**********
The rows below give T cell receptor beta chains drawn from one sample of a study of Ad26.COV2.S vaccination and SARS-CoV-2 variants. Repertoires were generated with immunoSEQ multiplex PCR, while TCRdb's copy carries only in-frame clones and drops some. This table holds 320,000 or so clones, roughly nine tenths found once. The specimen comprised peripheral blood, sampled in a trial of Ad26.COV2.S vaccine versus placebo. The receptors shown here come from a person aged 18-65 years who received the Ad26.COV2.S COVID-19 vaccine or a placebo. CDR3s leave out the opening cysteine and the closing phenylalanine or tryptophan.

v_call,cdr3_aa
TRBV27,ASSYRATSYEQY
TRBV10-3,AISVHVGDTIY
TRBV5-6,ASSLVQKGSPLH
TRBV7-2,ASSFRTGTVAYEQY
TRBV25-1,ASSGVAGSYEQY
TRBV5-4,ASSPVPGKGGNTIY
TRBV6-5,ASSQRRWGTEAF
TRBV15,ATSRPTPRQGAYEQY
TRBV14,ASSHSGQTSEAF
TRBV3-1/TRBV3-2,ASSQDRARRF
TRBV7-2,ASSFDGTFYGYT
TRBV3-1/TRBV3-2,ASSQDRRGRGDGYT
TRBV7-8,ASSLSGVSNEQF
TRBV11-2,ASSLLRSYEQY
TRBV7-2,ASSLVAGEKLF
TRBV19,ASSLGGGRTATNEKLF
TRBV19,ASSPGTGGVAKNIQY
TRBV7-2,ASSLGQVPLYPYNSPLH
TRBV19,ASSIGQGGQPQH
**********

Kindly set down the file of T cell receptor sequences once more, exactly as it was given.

The rows below give T cell receptor beta chains drawn from one sample of a study of Ad26.COV2.S vaccination and SARS-CoV-2 variants. Repertoires were generated with immunoSEQ multiplex PCR, while TCRdb's copy carries only in-frame clones and drops some. This table holds 320,000 or so clones, roughly nine tenths found once. The specimen comprised peripheral blood, sampled in a trial of Ad26.COV2.S vaccine versus placebo. The receptors shown here come from a person aged 18-65 years who received the Ad26.COV2.S COVID-19 vaccine or a placebo. CDR3s leave out the opening cysteine and the closing phenylalanine or tryptophan.

v_call,cdr3_aa
TRBV27,ASSYRATSYEQY
TRBV10-3,AISVHVGDTIY
TRBV5-6,ASSLVQKGSPLH
TRBV7-2,ASSFRTGTVAYEQY
TRBV25-1,ASSGVAGSYEQY
TRBV5-4,ASSPVPGKGGNTIY
TRBV6-5,ASSQRRWGTEAF
TRBV15,ATSRPTPRQGAYEQY
TRBV14,ASSHSGQTSEAF
TRBV3-1/TRBV3-2,ASSQDRARRF
TRBV7-2,ASSFDGTFYGYT
TRBV3-1/TRBV3-2,ASSQDRRGRGDGYT
TRBV7-8,ASSLSGVSNEQF
TRBV11-2,ASSLLRSYEQY
TRBV7-2,ASSLVAGEKLF
TRBV19,ASSLGGGRTATNEKLF
TRBV19,ASSPGTGGVAKNIQY
TRBV7-2,ASSLGQVPLYPYNSPLH
TRBV19,ASSIGQGGQPQH